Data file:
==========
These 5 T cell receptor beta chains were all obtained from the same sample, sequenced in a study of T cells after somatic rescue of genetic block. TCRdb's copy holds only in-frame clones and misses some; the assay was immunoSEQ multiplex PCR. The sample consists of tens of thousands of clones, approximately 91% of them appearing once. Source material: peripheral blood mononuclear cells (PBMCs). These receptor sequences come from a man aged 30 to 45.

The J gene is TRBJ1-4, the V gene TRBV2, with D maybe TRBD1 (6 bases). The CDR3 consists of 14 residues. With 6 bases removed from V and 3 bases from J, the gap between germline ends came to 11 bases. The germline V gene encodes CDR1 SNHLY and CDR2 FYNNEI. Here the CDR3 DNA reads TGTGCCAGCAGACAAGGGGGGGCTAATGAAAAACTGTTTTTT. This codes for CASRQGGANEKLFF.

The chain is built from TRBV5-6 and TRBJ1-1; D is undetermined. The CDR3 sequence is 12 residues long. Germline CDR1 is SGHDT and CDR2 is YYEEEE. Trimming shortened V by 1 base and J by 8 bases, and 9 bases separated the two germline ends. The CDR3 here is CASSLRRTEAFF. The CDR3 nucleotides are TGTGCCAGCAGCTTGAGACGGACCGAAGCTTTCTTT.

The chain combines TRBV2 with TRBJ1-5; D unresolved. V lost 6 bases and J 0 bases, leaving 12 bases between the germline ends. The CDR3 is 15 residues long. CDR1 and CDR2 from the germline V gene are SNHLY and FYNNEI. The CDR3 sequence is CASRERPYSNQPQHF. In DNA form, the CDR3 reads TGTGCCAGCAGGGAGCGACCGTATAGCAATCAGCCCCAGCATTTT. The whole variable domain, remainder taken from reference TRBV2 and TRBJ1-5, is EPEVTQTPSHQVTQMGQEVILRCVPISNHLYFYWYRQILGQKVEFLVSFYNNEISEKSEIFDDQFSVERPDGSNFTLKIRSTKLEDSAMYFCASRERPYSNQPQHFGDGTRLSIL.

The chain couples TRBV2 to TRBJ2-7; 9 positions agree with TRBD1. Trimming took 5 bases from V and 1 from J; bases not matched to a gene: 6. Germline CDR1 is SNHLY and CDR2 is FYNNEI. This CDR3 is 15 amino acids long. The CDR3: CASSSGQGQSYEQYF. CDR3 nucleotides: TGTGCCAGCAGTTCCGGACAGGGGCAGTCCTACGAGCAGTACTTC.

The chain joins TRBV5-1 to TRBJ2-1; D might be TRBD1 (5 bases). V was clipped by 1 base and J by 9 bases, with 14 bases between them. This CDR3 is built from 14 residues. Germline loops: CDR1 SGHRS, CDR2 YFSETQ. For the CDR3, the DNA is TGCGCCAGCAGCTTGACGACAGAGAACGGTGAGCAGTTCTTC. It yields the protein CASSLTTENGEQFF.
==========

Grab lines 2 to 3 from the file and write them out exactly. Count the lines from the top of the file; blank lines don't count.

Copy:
The J gene is TRBJ1-4, the V gene TRBV2, with D maybe TRBD1 (6 bases). The CDR3 consists of 14 residues. With 6 bases removed from V and 3 bases from J, the gap between germline ends came to 11 bases. The germline V gene encodes CDR1 SNHLY and CDR2 FYNNEI. Here the CDR3 DNA reads TGTGCCAGCAGACAAGGGGGGGCTAATGAAAAACTGTTTTTT. This codes for CASRQGGANEKLFF.

The chain is built from TRBV5-6 and TRBJ1-1; D is undetermined. The CDR3 sequence is 12 residues long. Germline CDR1 is SGHDT and CDR2 is YYEEEE. Trimming shortened V by 1 base and J by 8 bases, and 9 bases separated the two germline ends. The CDR3 here is CASSLRRTEAFF. The CDR3 nucleotides are TGTGCCAGCAGCTTGAGACGGACCGAAGCTTTCTTT.